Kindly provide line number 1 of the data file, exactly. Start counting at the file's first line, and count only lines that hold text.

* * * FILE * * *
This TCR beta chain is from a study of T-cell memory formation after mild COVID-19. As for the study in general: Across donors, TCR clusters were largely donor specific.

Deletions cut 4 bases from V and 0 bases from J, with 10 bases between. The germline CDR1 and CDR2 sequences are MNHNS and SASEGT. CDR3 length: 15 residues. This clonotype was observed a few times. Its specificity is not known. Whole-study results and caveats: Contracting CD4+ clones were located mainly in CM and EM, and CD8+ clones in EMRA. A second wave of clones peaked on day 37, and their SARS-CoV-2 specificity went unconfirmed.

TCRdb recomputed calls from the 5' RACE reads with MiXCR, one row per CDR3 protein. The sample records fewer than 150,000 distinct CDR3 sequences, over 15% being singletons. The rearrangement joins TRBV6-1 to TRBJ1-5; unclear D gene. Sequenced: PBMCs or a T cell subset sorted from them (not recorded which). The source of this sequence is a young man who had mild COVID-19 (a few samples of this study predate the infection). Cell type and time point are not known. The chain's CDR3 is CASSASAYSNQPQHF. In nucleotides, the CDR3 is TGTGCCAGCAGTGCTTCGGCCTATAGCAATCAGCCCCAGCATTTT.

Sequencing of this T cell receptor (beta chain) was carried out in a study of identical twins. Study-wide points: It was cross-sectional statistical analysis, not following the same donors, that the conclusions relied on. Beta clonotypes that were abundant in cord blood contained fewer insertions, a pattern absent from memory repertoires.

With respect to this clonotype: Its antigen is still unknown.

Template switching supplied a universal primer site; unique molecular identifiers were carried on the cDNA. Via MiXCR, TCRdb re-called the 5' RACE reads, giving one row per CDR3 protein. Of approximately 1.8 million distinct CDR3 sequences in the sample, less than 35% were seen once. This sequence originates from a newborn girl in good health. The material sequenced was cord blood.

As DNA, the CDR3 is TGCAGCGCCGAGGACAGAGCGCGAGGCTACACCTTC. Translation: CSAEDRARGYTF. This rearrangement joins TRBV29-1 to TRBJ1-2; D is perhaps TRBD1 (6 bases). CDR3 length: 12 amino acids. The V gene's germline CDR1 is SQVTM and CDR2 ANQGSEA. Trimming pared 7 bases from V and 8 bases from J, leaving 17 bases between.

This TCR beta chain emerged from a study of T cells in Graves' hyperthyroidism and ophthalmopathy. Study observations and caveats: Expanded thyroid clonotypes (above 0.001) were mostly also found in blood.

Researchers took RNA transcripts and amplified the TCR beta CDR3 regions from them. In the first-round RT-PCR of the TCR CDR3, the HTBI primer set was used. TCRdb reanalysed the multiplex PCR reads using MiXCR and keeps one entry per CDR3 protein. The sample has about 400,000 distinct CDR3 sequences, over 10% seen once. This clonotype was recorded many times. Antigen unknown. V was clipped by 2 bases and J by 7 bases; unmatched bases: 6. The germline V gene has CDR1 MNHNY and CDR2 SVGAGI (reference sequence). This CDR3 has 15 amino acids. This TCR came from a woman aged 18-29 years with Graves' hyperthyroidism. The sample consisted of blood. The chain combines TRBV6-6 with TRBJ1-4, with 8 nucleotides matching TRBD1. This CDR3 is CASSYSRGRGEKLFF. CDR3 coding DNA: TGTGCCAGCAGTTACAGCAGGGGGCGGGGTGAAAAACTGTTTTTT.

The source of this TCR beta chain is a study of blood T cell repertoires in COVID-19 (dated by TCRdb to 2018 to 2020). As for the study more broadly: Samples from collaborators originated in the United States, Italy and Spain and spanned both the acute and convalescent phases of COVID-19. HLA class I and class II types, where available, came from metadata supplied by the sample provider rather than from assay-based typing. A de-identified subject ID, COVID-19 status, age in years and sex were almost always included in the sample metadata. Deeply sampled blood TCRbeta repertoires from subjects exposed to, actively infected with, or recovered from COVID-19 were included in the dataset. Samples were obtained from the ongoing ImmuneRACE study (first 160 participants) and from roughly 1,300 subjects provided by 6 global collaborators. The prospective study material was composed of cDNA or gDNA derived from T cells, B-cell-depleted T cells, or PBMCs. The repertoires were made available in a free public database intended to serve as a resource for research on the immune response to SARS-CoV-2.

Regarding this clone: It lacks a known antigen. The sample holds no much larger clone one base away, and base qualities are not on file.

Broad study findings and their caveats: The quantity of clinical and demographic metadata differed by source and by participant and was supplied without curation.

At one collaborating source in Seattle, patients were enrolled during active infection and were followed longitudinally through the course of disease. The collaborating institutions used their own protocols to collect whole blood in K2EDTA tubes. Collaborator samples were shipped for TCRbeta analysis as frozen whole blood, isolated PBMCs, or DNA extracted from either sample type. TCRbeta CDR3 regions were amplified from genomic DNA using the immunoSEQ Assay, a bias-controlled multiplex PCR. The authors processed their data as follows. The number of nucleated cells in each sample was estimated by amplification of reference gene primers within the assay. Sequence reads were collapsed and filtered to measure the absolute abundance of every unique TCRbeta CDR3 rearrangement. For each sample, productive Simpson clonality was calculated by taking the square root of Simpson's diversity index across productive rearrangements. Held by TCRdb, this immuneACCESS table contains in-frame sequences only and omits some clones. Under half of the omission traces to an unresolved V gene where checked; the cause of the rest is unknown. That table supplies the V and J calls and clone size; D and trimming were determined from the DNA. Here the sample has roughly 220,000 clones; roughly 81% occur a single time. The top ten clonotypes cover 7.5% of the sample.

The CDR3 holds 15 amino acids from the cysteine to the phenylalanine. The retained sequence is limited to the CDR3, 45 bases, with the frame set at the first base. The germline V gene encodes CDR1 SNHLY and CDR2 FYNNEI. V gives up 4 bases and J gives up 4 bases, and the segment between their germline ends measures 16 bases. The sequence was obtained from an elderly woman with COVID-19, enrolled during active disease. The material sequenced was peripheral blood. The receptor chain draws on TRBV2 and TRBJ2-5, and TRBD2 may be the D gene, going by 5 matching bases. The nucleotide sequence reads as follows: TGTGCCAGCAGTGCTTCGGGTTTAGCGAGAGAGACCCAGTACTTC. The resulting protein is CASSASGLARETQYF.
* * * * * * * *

This TCR beta chain is from a study of T-cell memory formation after mild COVID-19. As for the study in general: Across donors, TCR clusters were largely donor specific.